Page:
The Bottom Line on the “Q-Word” and “Performance Excellence”

Authored by: Jerry Goolsby, retired professor from the University of Loyola Business School, consultant, and Governor’s Sterling Award judge.

For many decades, the term “Quality” was used to describe a desired state of outcomes in organizations. Today, in many organizations the term “Quality” is seldom spoken, and employees will often refer to it as the “Q-Word,” when some poor soul utters it.

“Can you believe that Sally said the ‘Q-Word’ in the meeting this morning?”

Why did this happen (nobody would deny that it didn’t—“Quality” was replaced by “Performance Excellence” in Baldrige and Sterling Criteria), and what can we learn from those causes, as we pursue “Performance Excellence” using the Sterling Criteria?

My journey into Quality began forthright in 1987, when the Total Quality Management (TQM) movement had begun its rise in popularity in American manufacturing. Seen as a method of duplicating Japanese successes in applying Quality Control principles that had wiped out entire industries in America, TQM took off as a panacea that would cure any ill in any organization.

As Dr. W. Edwards Deming, the quality guru given credit for the Japanese success story, would say in his 4-day seminars, “Everyone wants instant pudding.” America’s appetite for instant pudding became unquenchable, as every executive at every rank sought to understand this cure-all for every problem.

Because of early successes in applying Dr. Deming’s, Dr. Joseph Juran’s, Dr. Peter Senge’s, Dr. Russell Ackoff’s, and other pioneers’ principles to manufacturing processes, a huge demand emerged for knowledge of these quality principles in a wide range of industries, and just as Dr. Deming admonished, the search for “instant pudding” began almost immediately.

New books appeared just about daily on the topic in the 1990s, and seminars were held to demonstrate the simplicity of concepts underlying quality management. Eventually, everything needed to know about quality could be taught in a two-hour training session with a pamphlet size handout. Dr. Deming’s “14 Points” and “Seven Deadly Diseases” emerged as required knowledge for job interviews. Consulting companies began to repackage their training materials into more simplistic, quality-friendly vernacular.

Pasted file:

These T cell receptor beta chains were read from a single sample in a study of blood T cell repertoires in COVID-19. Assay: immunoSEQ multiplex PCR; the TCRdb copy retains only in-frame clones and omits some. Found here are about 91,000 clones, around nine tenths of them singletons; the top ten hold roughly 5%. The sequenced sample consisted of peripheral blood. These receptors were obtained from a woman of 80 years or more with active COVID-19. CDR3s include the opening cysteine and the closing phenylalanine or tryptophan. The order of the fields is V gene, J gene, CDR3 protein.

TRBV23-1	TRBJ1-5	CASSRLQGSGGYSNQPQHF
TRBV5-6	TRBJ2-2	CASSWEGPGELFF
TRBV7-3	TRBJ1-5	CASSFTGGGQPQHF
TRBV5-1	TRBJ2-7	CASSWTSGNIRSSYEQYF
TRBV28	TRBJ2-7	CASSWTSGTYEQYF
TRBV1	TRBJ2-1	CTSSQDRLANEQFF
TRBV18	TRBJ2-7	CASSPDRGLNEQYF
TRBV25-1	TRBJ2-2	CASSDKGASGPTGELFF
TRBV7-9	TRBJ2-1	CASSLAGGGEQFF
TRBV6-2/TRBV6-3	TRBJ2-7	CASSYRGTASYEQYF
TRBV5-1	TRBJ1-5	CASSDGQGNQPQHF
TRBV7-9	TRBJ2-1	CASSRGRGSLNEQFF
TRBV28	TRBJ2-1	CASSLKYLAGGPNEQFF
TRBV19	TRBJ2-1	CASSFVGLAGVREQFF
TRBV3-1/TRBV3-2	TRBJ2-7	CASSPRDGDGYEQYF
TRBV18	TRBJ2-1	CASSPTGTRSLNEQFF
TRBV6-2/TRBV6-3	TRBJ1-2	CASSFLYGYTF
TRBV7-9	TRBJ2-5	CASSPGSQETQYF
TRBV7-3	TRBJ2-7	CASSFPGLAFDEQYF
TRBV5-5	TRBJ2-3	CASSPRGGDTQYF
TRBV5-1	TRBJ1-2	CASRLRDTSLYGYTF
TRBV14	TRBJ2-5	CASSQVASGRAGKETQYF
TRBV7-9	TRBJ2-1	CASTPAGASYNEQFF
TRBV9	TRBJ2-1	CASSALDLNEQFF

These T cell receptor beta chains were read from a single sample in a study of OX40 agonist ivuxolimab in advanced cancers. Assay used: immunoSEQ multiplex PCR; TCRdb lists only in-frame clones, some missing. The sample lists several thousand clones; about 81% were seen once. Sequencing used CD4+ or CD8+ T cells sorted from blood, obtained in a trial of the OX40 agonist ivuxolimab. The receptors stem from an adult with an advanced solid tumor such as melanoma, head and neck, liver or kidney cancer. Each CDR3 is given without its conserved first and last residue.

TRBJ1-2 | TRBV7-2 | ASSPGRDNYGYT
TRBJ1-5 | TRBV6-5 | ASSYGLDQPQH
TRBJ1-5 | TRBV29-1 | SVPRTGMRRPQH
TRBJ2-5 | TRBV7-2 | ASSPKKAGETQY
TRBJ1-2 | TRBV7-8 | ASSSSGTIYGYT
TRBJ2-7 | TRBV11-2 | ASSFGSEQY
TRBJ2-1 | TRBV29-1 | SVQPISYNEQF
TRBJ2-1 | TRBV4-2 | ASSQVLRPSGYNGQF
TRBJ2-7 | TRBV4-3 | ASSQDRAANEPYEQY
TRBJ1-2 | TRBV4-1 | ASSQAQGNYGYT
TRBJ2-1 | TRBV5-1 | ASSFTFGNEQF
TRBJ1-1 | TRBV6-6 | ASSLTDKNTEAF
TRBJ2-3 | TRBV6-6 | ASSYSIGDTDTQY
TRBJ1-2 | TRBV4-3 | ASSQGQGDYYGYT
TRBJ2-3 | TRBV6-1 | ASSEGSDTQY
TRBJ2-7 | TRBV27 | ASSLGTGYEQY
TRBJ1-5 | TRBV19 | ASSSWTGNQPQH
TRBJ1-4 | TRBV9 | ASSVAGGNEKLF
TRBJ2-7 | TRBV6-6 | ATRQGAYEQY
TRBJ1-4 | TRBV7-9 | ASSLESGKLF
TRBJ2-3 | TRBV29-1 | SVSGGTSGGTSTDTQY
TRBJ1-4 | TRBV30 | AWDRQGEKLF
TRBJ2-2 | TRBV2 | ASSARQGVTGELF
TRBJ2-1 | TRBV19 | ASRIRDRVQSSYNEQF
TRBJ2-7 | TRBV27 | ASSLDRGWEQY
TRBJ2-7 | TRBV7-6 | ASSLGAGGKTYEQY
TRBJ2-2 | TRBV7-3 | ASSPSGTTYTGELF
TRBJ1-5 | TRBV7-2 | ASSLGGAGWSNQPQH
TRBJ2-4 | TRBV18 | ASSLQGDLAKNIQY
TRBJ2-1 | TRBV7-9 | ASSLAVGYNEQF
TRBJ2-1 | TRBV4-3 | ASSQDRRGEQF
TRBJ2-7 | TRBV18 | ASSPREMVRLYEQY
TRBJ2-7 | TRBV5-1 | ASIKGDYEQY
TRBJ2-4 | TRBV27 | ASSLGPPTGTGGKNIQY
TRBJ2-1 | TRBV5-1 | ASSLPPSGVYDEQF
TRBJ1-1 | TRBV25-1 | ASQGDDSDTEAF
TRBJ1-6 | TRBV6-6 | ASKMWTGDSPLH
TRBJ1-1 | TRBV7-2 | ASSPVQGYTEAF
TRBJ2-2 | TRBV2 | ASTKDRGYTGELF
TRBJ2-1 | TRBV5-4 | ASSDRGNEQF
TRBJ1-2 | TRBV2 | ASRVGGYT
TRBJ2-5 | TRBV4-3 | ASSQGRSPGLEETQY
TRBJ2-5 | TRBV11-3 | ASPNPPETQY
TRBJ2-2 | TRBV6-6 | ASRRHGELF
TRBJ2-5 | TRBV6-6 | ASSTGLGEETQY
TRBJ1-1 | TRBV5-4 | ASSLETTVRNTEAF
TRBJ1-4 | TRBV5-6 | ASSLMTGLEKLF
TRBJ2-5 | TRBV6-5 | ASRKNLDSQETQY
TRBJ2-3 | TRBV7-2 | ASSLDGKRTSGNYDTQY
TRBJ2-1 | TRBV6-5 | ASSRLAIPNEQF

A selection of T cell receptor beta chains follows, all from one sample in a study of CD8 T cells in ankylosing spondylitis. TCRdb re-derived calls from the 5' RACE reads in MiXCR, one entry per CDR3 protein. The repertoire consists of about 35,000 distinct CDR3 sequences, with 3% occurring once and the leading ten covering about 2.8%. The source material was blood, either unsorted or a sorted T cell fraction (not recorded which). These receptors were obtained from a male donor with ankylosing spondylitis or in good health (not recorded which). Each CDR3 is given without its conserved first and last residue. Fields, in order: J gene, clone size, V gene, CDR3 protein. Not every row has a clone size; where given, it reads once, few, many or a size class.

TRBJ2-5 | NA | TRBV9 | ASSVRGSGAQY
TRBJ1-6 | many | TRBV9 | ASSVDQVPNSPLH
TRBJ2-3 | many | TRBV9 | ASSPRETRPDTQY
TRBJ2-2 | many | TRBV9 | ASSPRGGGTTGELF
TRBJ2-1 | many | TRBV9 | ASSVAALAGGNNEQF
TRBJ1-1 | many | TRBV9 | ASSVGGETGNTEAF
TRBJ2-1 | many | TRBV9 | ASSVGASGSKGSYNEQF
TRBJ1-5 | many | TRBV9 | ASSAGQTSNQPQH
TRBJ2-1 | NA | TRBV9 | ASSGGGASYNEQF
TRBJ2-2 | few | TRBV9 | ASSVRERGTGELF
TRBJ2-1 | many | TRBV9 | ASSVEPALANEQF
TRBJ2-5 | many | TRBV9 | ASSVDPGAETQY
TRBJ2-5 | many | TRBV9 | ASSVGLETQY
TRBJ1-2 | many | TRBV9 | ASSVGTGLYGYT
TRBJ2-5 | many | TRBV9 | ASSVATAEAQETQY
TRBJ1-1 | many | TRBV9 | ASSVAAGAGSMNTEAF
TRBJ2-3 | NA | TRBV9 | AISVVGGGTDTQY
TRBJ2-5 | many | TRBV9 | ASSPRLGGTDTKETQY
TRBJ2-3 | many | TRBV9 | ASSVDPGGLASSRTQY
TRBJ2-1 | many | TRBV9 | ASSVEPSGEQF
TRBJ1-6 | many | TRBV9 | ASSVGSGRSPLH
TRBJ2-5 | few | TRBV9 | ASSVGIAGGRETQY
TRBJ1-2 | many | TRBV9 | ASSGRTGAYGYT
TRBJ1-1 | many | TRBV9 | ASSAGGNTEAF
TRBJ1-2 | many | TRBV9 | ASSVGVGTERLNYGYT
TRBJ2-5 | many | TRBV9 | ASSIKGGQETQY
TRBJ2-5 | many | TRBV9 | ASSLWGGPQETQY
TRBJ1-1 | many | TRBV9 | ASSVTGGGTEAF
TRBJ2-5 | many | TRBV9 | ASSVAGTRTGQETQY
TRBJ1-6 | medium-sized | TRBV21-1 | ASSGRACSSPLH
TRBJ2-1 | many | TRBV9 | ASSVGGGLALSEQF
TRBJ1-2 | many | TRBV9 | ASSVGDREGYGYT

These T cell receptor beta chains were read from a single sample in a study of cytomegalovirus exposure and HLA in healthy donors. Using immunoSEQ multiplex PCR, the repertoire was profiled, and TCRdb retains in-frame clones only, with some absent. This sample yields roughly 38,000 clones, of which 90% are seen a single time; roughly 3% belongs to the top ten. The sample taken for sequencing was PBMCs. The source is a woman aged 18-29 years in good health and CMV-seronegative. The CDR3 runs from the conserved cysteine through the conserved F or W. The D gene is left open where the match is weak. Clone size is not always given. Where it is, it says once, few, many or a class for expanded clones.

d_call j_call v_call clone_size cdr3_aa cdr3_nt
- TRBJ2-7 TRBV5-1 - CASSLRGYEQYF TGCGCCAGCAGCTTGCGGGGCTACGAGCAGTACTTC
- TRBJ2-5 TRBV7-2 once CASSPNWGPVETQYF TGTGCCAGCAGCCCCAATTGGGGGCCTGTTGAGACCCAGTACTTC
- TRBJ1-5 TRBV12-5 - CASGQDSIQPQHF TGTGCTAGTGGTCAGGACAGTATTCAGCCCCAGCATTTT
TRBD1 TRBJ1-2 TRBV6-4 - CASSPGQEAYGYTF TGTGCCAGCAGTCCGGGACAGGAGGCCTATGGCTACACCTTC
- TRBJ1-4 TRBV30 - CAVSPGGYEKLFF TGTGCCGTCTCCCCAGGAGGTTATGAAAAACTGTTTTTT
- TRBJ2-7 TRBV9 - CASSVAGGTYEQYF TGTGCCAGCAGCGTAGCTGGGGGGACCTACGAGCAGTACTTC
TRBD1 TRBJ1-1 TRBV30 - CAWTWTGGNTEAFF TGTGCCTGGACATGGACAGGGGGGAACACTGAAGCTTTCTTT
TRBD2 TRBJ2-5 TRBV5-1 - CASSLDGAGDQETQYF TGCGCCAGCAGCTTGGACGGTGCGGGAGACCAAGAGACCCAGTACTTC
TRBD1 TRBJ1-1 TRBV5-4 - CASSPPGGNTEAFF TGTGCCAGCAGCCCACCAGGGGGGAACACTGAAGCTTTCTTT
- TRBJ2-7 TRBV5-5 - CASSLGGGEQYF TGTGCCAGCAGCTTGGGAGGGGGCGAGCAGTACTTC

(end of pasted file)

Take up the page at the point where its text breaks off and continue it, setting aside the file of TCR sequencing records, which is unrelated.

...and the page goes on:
The richness and elegance of the principles taught by the masters was lost, reduced to punch-lists of empty admonitions.

Oliver Wendell Holmes, Jr., arguably the greatest jurist of American history, once said, “The only simplicity for which I would give a straw is that which is on the other side of the complex—not that which never had divined it.” There are two kinds of simplicity—naïve and elegant. TQM was naïve. The masters understood the elegant.

The failures started almost immediately. Unfortunately, “TQM” became almost synonymous with failure, and TQM became synonymous with quality. By the mid-2000s, anyone uttering the word “quality” in manufacturing was assumed to be some sort of fanatic carrying a disease that destroyed organizations.

Recognizing that Quality Control was far more rigorous and statistically-driven than the soft, touchy-feeling versions being packaged in instant pudding, quality professionals began to highjack their beloved mother discipline back from the frauds and charlatans.

The Baldrige Criteria and then Sterling emerged in the late 1980s as a way of making more concrete and rigorous the application of validated Quality Control concepts. Those criteria, which are constantly improved, are a guidepost for those seeking the rigor and elegance of the principles that are proven in application. Their success stands in long-standing testimony of their validity.

While “Q-Word” may have been replaced with “Performance Excellence” to distance the criteria from the frauds and charlatans, the criteria itself has stood the test of time and application in the marketplace. The criteria work.

What can professionals seeking to improve their organizations learn from this history lesson?

  1. Quality principles cannot be mastered by anyone without rigorous learning and mastery.
  2. Naïve Quality has little to no value and almost assures failure.
  3. Elegant Quality is priceless and almost assures success.
  4. Quality is a life-long endeavor for which there is a beginning but no end.
  5. No matter how desirable and alluring instant pudding may be, there is no such thing as lasting success that can emerge from it.
  6. Familiarity is not mastery. Every journey into Quality begins with becoming familiar with a vocabulary, then concepts, then theories, then applications, and then continuous improvement.
  7. Quality is still a virtuous term, no matter who may have sought to destroy its meaning.

In a future blog, I will delineate the meanings of the term “Quality,” so that professionals can understand why knowing the various meanings of the term and communicating precisely in language can be key to success.